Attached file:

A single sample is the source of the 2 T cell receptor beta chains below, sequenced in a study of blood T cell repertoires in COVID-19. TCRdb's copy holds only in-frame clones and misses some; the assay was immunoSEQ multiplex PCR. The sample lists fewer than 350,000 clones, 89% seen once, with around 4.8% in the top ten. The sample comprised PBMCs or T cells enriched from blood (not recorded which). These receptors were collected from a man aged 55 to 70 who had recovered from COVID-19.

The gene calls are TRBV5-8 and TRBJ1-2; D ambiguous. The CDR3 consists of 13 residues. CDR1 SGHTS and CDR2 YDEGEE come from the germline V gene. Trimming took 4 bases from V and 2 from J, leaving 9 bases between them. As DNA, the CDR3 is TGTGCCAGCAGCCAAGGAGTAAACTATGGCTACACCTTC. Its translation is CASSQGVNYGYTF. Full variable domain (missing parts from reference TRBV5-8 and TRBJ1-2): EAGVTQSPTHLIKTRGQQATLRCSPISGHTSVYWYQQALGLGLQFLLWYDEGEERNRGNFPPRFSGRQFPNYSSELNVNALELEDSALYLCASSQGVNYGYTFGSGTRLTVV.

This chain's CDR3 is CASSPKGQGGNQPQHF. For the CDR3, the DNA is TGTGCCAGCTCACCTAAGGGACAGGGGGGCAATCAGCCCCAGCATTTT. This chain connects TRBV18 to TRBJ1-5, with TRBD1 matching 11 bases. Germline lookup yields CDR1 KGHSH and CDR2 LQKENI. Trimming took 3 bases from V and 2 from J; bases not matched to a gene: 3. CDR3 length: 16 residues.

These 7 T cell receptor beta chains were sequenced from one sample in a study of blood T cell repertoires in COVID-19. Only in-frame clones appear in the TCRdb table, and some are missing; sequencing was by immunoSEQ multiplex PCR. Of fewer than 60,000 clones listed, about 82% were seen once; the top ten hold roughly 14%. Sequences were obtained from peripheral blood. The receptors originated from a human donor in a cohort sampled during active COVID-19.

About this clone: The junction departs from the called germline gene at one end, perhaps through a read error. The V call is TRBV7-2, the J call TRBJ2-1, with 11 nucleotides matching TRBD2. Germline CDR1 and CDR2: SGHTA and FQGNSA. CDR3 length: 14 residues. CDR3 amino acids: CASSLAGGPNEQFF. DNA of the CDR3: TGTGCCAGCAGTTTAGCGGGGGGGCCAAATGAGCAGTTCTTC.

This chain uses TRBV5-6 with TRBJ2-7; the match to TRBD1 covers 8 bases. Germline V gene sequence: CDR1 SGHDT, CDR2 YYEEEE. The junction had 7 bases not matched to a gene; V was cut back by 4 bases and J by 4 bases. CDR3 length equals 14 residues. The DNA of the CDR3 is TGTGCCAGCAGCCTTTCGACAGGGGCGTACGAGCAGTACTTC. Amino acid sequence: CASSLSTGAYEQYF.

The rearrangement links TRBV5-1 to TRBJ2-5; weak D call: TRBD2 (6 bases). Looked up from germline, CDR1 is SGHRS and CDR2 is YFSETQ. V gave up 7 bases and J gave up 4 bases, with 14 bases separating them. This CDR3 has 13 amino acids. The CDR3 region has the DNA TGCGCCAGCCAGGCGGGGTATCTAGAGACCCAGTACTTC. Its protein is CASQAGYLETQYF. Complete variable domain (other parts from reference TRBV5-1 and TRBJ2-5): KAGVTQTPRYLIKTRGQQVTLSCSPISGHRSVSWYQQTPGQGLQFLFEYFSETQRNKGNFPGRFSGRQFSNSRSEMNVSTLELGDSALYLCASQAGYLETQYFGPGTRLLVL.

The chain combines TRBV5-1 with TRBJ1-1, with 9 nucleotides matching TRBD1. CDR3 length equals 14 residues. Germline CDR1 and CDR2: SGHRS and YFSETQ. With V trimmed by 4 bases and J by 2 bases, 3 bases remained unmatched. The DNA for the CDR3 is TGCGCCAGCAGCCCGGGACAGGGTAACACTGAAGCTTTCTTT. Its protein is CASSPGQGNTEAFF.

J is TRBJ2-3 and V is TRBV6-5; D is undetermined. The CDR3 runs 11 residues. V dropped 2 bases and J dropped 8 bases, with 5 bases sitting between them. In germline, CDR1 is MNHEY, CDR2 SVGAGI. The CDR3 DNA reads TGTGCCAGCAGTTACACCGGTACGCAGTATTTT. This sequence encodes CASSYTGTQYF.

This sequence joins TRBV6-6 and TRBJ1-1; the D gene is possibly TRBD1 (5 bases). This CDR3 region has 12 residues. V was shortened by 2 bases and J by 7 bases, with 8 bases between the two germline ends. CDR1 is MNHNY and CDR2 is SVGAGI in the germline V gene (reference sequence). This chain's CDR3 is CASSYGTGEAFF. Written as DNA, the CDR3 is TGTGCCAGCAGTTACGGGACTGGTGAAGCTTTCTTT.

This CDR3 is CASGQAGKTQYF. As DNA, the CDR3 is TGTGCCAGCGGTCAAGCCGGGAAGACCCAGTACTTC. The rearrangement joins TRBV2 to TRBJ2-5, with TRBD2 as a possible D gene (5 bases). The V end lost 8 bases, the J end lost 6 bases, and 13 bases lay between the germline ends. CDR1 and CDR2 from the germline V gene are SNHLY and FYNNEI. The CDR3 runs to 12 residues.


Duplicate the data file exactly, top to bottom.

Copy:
A single sample is the source of the 2 T cell receptor beta chains below, sequenced in a study of blood T cell repertoires in COVID-19. TCRdb's copy holds only in-frame clones and misses some; the assay was immunoSEQ multiplex PCR. The sample lists fewer than 350,000 clones, 89% seen once, with around 4.8% in the top ten. The sample comprised PBMCs or T cells enriched from blood (not recorded which). These receptors were collected from a man aged 55 to 70 who had recovered from COVID-19.

The gene calls are TRBV5-8 and TRBJ1-2; D ambiguous. The CDR3 consists of 13 residues. CDR1 SGHTS and CDR2 YDEGEE come from the germline V gene. Trimming took 4 bases from V and 2 from J, leaving 9 bases between them. As DNA, the CDR3 is TGTGCCAGCAGCCAAGGAGTAAACTATGGCTACACCTTC. Its translation is CASSQGVNYGYTF. Full variable domain (missing parts from reference TRBV5-8 and TRBJ1-2): EAGVTQSPTHLIKTRGQQATLRCSPISGHTSVYWYQQALGLGLQFLLWYDEGEERNRGNFPPRFSGRQFPNYSSELNVNALELEDSALYLCASSQGVNYGYTFGSGTRLTVV.

This chain's CDR3 is CASSPKGQGGNQPQHF. For the CDR3, the DNA is TGTGCCAGCTCACCTAAGGGACAGGGGGGCAATCAGCCCCAGCATTTT. This chain connects TRBV18 to TRBJ1-5, with TRBD1 matching 11 bases. Germline lookup yields CDR1 KGHSH and CDR2 LQKENI. Trimming took 3 bases from V and 2 from J; bases not matched to a gene: 3. CDR3 length: 16 residues.

These 7 T cell receptor beta chains were sequenced from one sample in a study of blood T cell repertoires in COVID-19. Only in-frame clones appear in the TCRdb table, and some are missing; sequencing was by immunoSEQ multiplex PCR. Of fewer than 60,000 clones listed, about 82% were seen once; the top ten hold roughly 14%. Sequences were obtained from peripheral blood. The receptors originated from a human donor in a cohort sampled during active COVID-19.

About this clone: The junction departs from the called germline gene at one end, perhaps through a read error. The V call is TRBV7-2, the J call TRBJ2-1, with 11 nucleotides matching TRBD2. Germline CDR1 and CDR2: SGHTA and FQGNSA. CDR3 length: 14 residues. CDR3 amino acids: CASSLAGGPNEQFF. DNA of the CDR3: TGTGCCAGCAGTTTAGCGGGGGGGCCAAATGAGCAGTTCTTC.

This chain uses TRBV5-6 with TRBJ2-7; the match to TRBD1 covers 8 bases. Germline V gene sequence: CDR1 SGHDT, CDR2 YYEEEE. The junction had 7 bases not matched to a gene; V was cut back by 4 bases and J by 4 bases. CDR3 length equals 14 residues. The DNA of the CDR3 is TGTGCCAGCAGCCTTTCGACAGGGGCGTACGAGCAGTACTTC. Amino acid sequence: CASSLSTGAYEQYF.

The rearrangement links TRBV5-1 to TRBJ2-5; weak D call: TRBD2 (6 bases). Looked up from germline, CDR1 is SGHRS and CDR2 is YFSETQ. V gave up 7 bases and J gave up 4 bases, with 14 bases separating them. This CDR3 has 13 amino acids. The CDR3 region has the DNA TGCGCCAGCCAGGCGGGGTATCTAGAGACCCAGTACTTC. Its protein is CASQAGYLETQYF. Complete variable domain (other parts from reference TRBV5-1 and TRBJ2-5): KAGVTQTPRYLIKTRGQQVTLSCSPISGHRSVSWYQQTPGQGLQFLFEYFSETQRNKGNFPGRFSGRQFSNSRSEMNVSTLELGDSALYLCASQAGYLETQYFGPGTRLLVL.

The chain combines TRBV5-1 with TRBJ1-1, with 9 nucleotides matching TRBD1. CDR3 length equals 14 residues. Germline CDR1 and CDR2: SGHRS and YFSETQ. With V trimmed by 4 bases and J by 2 bases, 3 bases remained unmatched. The DNA for the CDR3 is TGCGCCAGCAGCCCGGGACAGGGTAACACTGAAGCTTTCTTT. Its protein is CASSPGQGNTEAFF.

J is TRBJ2-3 and V is TRBV6-5; D is undetermined. The CDR3 runs 11 residues. V dropped 2 bases and J dropped 8 bases, with 5 bases sitting between them. In germline, CDR1 is MNHEY, CDR2 SVGAGI. The CDR3 DNA reads TGTGCCAGCAGTTACACCGGTACGCAGTATTTT. This sequence encodes CASSYTGTQYF.

This sequence joins TRBV6-6 and TRBJ1-1; the D gene is possibly TRBD1 (5 bases). This CDR3 region has 12 residues. V was shortened by 2 bases and J by 7 bases, with 8 bases between the two germline ends. CDR1 is MNHNY and CDR2 is SVGAGI in the germline V gene (reference sequence). This chain's CDR3 is CASSYGTGEAFF. Written as DNA, the CDR3 is TGTGCCAGCAGTTACGGGACTGGTGAAGCTTTCTTT.

This CDR3 is CASGQAGKTQYF. As DNA, the CDR3 is TGTGCCAGCGGTCAAGCCGGGAAGACCCAGTACTTC. The rearrangement joins TRBV2 to TRBJ2-5, with TRBD2 as a possible D gene (5 bases). The V end lost 8 bases, the J end lost 6 bases, and 13 bases lay between the germline ends. CDR1 and CDR2 from the germline V gene are SNHLY and FYNNEI. The CDR3 runs to 12 residues.